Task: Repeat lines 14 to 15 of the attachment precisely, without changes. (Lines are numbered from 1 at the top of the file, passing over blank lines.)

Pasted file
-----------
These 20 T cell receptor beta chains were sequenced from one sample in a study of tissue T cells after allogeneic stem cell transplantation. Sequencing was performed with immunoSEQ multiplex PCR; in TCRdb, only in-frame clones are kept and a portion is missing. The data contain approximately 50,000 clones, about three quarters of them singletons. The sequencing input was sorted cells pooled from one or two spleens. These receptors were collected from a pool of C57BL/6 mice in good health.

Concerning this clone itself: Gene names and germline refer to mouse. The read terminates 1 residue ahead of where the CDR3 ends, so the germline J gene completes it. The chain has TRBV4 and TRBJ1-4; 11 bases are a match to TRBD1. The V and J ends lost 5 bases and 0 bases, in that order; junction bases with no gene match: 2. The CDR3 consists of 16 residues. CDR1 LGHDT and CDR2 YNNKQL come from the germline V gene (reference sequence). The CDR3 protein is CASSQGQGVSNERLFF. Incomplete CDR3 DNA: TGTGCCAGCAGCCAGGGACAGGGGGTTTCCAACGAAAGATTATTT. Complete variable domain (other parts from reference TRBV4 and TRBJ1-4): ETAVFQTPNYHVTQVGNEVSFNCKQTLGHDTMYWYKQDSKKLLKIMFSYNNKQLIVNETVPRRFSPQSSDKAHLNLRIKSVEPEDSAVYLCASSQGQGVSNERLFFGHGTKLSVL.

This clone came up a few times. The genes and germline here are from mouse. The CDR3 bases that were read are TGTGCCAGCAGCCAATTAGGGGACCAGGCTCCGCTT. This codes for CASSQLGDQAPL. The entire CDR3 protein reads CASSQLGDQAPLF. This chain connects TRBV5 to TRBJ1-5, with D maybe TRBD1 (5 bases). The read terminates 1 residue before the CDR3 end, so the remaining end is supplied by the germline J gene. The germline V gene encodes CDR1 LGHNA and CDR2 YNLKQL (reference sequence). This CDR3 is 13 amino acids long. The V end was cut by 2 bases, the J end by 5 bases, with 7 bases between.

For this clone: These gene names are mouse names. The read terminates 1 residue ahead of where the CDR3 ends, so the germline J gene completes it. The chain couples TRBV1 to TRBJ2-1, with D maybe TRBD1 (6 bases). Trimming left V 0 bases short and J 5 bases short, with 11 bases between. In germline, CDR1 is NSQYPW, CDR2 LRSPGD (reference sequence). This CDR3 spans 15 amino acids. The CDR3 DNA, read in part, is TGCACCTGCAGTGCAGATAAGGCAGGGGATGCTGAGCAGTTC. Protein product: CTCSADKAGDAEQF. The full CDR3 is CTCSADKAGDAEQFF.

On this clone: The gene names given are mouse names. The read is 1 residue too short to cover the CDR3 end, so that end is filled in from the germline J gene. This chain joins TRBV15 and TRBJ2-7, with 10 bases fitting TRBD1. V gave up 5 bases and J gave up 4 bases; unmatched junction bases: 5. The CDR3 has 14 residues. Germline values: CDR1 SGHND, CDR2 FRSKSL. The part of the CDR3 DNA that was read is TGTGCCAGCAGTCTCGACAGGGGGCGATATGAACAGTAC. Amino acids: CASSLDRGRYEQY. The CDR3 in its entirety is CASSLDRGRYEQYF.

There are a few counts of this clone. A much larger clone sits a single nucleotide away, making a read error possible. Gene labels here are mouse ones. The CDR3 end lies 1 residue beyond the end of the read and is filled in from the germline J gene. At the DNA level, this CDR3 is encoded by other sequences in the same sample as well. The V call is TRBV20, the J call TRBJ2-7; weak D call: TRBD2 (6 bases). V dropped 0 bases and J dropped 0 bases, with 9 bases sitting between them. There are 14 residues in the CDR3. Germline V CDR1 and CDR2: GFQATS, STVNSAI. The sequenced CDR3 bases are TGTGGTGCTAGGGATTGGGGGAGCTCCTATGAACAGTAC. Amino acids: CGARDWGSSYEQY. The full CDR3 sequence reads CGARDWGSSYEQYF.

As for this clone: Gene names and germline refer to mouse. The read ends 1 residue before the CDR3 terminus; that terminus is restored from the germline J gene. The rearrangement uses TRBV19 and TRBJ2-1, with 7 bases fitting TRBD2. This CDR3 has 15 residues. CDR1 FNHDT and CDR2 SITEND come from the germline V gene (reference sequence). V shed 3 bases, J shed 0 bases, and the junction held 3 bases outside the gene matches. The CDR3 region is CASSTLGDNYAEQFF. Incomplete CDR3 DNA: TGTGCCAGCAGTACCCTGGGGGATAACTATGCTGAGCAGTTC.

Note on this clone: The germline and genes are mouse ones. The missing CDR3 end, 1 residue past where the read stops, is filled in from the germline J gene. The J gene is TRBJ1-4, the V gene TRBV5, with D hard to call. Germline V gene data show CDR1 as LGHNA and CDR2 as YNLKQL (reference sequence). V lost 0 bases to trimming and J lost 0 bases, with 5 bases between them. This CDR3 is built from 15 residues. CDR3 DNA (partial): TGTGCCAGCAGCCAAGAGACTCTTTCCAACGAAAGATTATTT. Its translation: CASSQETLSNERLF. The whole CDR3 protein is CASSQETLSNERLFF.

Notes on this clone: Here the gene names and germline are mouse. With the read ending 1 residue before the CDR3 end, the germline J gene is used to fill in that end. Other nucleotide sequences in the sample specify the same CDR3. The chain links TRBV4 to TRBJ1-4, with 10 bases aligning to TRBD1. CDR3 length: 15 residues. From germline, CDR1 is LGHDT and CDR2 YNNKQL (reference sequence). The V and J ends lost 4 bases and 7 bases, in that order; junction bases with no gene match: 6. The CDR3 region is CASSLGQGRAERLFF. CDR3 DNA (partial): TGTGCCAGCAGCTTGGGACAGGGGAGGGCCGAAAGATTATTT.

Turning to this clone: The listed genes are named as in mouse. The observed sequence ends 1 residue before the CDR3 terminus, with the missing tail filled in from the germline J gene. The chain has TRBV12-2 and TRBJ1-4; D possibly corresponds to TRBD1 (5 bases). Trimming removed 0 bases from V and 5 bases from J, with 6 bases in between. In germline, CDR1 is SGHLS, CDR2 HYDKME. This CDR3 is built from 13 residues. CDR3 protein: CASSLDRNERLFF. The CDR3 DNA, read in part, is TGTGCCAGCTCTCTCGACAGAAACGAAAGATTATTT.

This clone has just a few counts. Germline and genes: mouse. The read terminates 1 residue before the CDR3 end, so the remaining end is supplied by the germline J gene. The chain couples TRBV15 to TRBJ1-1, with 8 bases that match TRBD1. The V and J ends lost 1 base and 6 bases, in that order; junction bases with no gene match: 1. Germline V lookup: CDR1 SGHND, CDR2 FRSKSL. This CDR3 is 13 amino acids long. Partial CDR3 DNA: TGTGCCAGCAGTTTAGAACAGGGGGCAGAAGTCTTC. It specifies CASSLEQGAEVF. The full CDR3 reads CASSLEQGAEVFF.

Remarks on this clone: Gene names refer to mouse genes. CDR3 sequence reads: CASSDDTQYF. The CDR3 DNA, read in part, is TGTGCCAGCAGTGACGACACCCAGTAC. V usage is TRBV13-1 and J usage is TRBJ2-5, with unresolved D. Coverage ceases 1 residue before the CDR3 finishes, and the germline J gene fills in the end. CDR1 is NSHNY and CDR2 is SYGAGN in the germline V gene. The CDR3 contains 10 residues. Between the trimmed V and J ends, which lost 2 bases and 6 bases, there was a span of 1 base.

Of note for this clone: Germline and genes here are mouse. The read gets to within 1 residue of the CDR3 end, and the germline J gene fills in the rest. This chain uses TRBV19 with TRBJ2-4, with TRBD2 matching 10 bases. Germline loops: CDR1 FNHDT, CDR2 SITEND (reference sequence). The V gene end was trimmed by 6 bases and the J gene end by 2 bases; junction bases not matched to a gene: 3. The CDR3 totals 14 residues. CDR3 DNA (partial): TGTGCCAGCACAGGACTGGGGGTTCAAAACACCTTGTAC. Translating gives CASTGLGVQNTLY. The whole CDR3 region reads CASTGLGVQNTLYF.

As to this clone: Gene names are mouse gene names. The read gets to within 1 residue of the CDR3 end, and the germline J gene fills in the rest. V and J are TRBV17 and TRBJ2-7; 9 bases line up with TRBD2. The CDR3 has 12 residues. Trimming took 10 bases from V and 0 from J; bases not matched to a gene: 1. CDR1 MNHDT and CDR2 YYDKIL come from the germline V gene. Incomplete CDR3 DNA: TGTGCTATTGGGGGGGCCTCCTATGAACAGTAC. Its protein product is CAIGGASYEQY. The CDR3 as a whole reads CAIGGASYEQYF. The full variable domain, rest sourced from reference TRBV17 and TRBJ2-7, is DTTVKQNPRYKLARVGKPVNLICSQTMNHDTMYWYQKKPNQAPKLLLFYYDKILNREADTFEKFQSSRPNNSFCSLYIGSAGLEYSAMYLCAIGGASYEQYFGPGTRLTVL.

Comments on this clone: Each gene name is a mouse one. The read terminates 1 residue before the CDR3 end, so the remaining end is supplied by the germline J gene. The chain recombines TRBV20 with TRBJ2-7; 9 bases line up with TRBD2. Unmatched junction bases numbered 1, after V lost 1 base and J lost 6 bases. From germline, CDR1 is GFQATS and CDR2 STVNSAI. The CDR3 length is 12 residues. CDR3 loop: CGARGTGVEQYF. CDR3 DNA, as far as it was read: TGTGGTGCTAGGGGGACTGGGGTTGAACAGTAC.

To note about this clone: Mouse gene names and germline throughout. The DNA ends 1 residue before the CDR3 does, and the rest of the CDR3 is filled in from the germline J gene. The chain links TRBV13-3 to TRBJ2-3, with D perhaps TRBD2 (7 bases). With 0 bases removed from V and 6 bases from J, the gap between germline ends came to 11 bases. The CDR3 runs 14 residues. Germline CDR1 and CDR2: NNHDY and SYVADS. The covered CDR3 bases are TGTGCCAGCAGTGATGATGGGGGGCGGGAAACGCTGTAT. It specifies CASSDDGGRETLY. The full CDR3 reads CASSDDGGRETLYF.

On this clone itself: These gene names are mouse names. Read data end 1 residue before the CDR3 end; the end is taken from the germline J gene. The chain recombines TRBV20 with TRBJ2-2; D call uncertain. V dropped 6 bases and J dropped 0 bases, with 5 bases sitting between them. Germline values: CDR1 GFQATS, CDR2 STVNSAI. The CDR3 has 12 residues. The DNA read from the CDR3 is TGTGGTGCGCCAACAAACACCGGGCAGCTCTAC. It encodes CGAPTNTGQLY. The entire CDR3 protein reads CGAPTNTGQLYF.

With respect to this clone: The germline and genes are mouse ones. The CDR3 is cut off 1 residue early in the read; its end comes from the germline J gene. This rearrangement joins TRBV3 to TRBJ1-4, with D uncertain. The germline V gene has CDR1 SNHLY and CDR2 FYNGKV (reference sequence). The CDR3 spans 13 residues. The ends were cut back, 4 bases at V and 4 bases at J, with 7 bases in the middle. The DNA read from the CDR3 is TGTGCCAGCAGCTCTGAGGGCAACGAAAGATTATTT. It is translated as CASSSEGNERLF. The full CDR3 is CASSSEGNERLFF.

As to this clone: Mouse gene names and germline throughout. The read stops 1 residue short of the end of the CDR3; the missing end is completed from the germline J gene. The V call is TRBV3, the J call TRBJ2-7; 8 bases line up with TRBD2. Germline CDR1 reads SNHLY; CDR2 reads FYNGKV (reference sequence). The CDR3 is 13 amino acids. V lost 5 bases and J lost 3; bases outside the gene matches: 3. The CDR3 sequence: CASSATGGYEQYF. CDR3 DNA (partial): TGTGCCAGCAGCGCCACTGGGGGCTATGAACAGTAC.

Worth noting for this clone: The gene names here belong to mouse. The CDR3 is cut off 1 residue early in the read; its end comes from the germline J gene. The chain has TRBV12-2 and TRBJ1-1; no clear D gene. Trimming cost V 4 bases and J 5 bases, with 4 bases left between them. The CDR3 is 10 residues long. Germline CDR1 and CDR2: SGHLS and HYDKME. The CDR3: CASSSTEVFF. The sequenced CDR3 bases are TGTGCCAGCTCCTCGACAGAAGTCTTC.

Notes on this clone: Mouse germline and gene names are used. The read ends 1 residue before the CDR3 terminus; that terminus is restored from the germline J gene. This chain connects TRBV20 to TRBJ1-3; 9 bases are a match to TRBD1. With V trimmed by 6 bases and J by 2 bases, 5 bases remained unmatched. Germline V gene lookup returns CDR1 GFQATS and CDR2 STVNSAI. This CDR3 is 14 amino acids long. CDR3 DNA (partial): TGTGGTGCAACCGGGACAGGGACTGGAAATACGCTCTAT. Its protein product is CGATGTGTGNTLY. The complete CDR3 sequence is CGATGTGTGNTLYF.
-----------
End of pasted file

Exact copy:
As to this clone: Gene names are mouse gene names. The read gets to within 1 residue of the CDR3 end, and the germline J gene fills in the rest. V and J are TRBV17 and TRBJ2-7; 9 bases line up with TRBD2. The CDR3 has 12 residues. Trimming took 10 bases from V and 0 from J; bases not matched to a gene: 1. CDR1 MNHDT and CDR2 YYDKIL come from the germline V gene. Incomplete CDR3 DNA: TGTGCTATTGGGGGGGCCTCCTATGAACAGTAC. Its protein product is CAIGGASYEQY. The CDR3 as a whole reads CAIGGASYEQYF. The full variable domain, rest sourced from reference TRBV17 and TRBJ2-7, is DTTVKQNPRYKLARVGKPVNLICSQTMNHDTMYWYQKKPNQAPKLLLFYYDKILNREADTFEKFQSSRPNNSFCSLYIGSAGLEYSAMYLCAIGGASYEQYFGPGTRLTVL.

Comments on this clone: Each gene name is a mouse one. The read terminates 1 residue before the CDR3 end, so the remaining end is supplied by the germline J gene. The chain recombines TRBV20 with TRBJ2-7; 9 bases line up with TRBD2. Unmatched junction bases numbered 1, after V lost 1 base and J lost 6 bases. From germline, CDR1 is GFQATS and CDR2 STVNSAI. The CDR3 length is 12 residues. CDR3 loop: CGARGTGVEQYF. CDR3 DNA, as far as it was read: TGTGGTGCTAGGGGGACTGGGGTTGAACAGTAC.